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are the impaired production of insulin by pancreatic islet
-cells and decreased
tissue responses to insulin—the insulin resistance. In the outcome of the
disease, a two- to fourfold increased risk for the development of microvascular
complications such as blindness, gangrene, and kidney failure and macrovas-
cular complications takes place as a result of chronic elevation of circulating
blood glucose levels. Autoxidation of glucose via dicarbonyl intermediates and
protein-bound sugars is proposed to be important for the consequences of
diabetes (225).
There are two main types of diabetes: type 1, which is referred to as insulin
dependent, results from the body's failure to produce insulin. Type 2, which is
referred to as noninsulin-dependent diabetes, results from insulin resistance,
sometimes combined with an absolute insulin deficiency. Diabetes induces
several severe complications in its pathological progression: increased blood
pressure, diabetic retinopathy, diabetic neuropathy, myocardial infarction,
atherosclerosis, stroke, nephropathy, blindness, diabetic foot syndrome, and the
majority of nontraumatic lower extremity amputations. The increased amount
of hyperglycemia-induced oxidative stress, especially in the diabetic neuropa-
thies and atherosclerosis is one of the most important factors in the pathogen-
esis (226-228). This oxidative stress can be followed by an enhanced activity
of the aldose reductase, the formation of AGEs, which are able to induce a
receptor-mediated oxidative stress (229), an increased activity of protein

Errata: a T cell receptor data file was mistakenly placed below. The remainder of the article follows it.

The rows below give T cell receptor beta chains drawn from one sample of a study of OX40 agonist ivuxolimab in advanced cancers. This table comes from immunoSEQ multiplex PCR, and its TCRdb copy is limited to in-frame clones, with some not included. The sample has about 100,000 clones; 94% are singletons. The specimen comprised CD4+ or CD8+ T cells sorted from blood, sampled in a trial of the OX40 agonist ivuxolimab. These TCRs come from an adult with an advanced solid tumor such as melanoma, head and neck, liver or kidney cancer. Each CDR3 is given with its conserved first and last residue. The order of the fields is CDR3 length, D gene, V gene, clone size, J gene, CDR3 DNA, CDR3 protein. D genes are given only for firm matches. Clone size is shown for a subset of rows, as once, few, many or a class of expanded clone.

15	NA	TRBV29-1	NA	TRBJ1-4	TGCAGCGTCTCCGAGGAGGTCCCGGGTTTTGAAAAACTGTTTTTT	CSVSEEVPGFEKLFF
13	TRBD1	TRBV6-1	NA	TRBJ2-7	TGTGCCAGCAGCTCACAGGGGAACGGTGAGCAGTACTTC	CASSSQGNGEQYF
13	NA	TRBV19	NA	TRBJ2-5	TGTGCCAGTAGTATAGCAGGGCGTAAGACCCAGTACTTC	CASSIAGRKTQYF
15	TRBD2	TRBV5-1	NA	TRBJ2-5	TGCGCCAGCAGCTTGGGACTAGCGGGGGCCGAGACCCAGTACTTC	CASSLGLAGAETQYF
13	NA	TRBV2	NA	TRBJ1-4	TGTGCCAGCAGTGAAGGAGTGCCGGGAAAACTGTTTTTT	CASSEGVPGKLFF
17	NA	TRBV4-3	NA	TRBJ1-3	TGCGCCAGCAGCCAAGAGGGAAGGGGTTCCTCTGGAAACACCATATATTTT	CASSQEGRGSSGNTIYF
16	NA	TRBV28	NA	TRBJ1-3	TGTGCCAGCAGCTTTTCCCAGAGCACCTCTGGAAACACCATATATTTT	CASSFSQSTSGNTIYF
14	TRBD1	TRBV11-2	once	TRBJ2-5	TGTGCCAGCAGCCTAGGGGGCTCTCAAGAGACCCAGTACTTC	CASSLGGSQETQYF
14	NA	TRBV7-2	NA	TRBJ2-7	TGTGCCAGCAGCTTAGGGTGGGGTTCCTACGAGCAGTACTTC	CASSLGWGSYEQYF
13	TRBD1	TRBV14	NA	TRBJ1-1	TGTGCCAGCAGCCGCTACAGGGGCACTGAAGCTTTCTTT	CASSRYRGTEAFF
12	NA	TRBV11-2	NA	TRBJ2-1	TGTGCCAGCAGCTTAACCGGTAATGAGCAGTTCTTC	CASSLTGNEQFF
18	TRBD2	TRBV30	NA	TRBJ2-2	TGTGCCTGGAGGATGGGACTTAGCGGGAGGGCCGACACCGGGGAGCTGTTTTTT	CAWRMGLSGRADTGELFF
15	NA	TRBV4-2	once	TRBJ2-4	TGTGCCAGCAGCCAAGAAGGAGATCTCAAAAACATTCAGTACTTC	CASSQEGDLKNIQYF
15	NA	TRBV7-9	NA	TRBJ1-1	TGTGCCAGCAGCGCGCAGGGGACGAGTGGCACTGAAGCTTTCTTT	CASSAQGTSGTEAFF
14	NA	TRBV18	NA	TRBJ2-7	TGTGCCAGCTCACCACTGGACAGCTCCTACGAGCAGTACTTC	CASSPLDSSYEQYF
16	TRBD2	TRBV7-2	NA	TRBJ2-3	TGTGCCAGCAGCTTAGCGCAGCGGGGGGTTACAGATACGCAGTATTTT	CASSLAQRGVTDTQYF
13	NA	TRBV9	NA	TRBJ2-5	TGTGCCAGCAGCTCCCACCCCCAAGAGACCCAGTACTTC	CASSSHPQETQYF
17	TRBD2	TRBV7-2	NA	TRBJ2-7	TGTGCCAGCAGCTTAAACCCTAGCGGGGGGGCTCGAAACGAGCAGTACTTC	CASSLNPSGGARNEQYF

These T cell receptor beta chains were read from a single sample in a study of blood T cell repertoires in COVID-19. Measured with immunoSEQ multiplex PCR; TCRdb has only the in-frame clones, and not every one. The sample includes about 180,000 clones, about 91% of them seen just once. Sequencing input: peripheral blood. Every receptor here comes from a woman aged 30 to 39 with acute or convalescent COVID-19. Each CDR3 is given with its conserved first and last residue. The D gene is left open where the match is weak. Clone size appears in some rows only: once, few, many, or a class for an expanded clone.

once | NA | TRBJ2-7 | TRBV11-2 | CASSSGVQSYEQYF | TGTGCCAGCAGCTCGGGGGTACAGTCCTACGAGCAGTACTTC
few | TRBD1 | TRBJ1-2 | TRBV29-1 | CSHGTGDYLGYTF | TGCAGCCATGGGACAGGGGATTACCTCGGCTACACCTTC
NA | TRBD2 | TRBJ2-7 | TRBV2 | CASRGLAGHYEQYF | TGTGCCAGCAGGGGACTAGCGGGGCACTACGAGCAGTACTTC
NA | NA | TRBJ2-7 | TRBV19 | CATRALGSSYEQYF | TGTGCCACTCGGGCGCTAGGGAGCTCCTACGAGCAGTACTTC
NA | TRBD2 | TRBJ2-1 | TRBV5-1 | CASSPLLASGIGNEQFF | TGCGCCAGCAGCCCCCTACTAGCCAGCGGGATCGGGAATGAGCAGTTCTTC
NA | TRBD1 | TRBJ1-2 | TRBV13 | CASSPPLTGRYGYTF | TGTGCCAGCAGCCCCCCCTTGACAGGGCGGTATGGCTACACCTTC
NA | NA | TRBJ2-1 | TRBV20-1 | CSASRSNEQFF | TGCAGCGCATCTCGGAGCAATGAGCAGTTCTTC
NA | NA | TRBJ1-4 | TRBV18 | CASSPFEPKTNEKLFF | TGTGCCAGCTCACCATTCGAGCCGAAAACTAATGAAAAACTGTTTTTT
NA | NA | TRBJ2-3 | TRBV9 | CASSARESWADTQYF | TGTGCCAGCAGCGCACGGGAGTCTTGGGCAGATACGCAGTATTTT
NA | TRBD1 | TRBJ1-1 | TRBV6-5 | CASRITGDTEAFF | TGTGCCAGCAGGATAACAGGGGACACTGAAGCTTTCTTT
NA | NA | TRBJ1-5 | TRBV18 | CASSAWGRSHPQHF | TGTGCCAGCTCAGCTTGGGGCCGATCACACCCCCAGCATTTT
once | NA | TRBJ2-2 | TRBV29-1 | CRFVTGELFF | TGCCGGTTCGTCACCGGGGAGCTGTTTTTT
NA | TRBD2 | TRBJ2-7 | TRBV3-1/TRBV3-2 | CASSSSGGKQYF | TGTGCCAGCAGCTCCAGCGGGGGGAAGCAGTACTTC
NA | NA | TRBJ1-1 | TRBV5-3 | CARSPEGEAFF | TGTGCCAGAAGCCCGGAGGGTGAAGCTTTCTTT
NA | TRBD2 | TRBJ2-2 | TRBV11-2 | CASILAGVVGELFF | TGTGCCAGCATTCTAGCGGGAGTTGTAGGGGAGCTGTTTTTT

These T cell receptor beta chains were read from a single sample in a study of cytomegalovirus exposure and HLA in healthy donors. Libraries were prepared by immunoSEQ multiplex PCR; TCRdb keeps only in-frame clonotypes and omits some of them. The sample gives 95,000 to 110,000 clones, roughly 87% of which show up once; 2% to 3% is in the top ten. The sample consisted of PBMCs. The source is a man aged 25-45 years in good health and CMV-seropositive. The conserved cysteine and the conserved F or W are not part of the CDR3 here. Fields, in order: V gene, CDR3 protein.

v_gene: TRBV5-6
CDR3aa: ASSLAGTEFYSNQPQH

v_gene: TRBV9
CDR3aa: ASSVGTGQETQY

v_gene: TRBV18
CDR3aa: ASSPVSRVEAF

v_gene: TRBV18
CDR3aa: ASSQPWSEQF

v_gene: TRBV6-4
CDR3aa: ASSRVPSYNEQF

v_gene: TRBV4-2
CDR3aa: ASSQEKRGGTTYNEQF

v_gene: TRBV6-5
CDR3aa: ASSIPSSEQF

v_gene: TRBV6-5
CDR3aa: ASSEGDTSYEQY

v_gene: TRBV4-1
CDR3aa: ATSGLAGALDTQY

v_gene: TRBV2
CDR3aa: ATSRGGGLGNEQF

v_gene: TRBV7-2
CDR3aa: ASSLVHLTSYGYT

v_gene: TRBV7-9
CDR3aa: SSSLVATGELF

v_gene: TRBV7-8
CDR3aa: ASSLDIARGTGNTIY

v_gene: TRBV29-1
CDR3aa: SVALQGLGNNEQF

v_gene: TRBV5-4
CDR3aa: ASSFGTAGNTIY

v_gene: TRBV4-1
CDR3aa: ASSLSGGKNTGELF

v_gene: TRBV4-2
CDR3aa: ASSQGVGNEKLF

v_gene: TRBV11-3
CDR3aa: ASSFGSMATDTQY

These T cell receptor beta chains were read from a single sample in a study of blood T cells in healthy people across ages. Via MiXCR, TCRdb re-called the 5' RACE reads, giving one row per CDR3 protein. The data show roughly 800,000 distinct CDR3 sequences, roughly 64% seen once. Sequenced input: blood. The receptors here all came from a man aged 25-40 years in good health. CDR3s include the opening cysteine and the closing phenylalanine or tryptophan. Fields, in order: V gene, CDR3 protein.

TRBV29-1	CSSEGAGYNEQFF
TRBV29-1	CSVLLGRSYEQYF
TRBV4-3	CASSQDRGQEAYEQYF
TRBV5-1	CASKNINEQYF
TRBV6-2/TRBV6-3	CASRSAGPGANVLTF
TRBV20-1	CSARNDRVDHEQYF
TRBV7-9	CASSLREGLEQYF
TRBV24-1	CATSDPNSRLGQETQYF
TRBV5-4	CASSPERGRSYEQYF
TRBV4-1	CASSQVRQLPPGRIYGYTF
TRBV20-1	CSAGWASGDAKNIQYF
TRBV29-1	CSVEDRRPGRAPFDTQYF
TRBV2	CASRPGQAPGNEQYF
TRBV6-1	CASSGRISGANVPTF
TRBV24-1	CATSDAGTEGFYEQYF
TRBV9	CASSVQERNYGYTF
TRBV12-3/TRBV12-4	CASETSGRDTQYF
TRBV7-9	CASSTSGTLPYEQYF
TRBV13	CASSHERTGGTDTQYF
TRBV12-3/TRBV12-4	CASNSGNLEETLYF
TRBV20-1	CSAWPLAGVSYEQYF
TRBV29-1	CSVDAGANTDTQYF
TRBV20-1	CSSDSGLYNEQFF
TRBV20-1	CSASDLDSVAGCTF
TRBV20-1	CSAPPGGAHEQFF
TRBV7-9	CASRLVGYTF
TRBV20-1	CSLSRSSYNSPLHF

kinase C (PKC), and a mitochondrial overproduction of superoxide anions.
Oxidative stress may occur via vascular cells and, in particular, in the endo-
thelium (230, 231). Increased lipid peroxidation (LOOH), oxidative damage
to DNA (8-OHdG), and oxLDL have been shown in many studies performed
in human with type 1 and 2 diabetes compared with age-matched control
groups (232-235). In plasma and intracellular environment, protein oxidation
was found to be increased in diabetes tested by protein carbonyls and nitro-
tyrosine (236). De Cristofaro et al. showed high protein carbonyl content of
plasma proteins in 72 patients with type 2 diabetes mellitus compared with
controls (237). In patients with type 1 diabetes, the concentrations of protein
glycation, oxidation, and nitration adduct residues were found to increase up
to threefold in plasma protein and somewhat also in hemoglobin (238). A
decrease in the antioxidative defense in diabetes was also shown by reduced
glutathione (239), reduced vitamin C and E levels (240), and reduced NADPH
formation (241, 242). All these results show the contribution of oxidative stress
in diabetes (243).
Besides these markers for oxidative stress in different targets, proteasomal
degradation as a removal mechanism in protein oxidation has been shown to
be declined in diabetes, affecting the ability to degrade damaged proteins. In
the cytosolic fractions of liver and kidney from rats with streptozotocin-
induced diabetes, proteasome activity was shown to be impaired (244). The
inhibition of proteasome is hypothesized to be dependent on degradation of
insulin by insulin-degrading enzyme. The mechanism of proteasome inhibition
is concluded to be the generation of inhibitory fragments of insulin by the
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